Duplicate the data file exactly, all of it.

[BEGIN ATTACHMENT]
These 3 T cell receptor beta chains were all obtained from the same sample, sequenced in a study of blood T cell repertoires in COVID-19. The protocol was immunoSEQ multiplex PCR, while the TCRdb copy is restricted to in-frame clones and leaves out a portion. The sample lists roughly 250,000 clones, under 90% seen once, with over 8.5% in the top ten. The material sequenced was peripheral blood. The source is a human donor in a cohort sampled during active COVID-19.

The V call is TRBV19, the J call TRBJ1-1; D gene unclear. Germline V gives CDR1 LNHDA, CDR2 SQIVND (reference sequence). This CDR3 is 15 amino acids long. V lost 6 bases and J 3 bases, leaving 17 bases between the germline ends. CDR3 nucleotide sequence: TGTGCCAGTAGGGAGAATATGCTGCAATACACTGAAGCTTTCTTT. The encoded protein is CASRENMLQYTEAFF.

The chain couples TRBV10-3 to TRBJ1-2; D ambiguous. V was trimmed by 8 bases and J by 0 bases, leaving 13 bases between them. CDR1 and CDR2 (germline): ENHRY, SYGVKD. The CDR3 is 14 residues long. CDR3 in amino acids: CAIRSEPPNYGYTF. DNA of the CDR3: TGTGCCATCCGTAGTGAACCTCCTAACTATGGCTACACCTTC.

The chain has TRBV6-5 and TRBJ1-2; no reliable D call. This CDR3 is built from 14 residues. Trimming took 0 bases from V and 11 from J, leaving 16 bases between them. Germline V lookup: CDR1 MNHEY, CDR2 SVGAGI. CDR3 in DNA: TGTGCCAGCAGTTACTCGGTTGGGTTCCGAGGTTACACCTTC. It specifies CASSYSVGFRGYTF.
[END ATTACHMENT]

These 3 T cell receptor beta chains were all obtained from the same sample, sequenced in a study of blood T cell repertoires in COVID-19. The protocol was immunoSEQ multiplex PCR, while the TCRdb copy is restricted to in-frame clones and leaves out a portion. The sample lists roughly 250,000 clones, under 90% seen once, with over 8.5% in the top ten. The material sequenced was peripheral blood. The source is a human donor in a cohort sampled during active COVID-19.

The V call is TRBV19, the J call TRBJ1-1; D gene unclear. Germline V gives CDR1 LNHDA, CDR2 SQIVND (reference sequence). This CDR3 is 15 amino acids long. V lost 6 bases and J 3 bases, leaving 17 bases between the germline ends. CDR3 nucleotide sequence: TGTGCCAGTAGGGAGAATATGCTGCAATACACTGAAGCTTTCTTT. The encoded protein is CASRENMLQYTEAFF.

The chain couples TRBV10-3 to TRBJ1-2; D ambiguous. V was trimmed by 8 bases and J by 0 bases, leaving 13 bases between them. CDR1 and CDR2 (germline): ENHRY, SYGVKD. The CDR3 is 14 residues long. CDR3 in amino acids: CAIRSEPPNYGYTF. DNA of the CDR3: TGTGCCATCCGTAGTGAACCTCCTAACTATGGCTACACCTTC.

The chain has TRBV6-5 and TRBJ1-2; no reliable D call. This CDR3 is built from 14 residues. Trimming took 0 bases from V and 11 from J, leaving 16 bases between them. Germline V lookup: CDR1 MNHEY, CDR2 SVGAGI. CDR3 in DNA: TGTGCCAGCAGTTACTCGGTTGGGTTCCGAGGTTACACCTTC. It specifies CASSYSVGFRGYTF.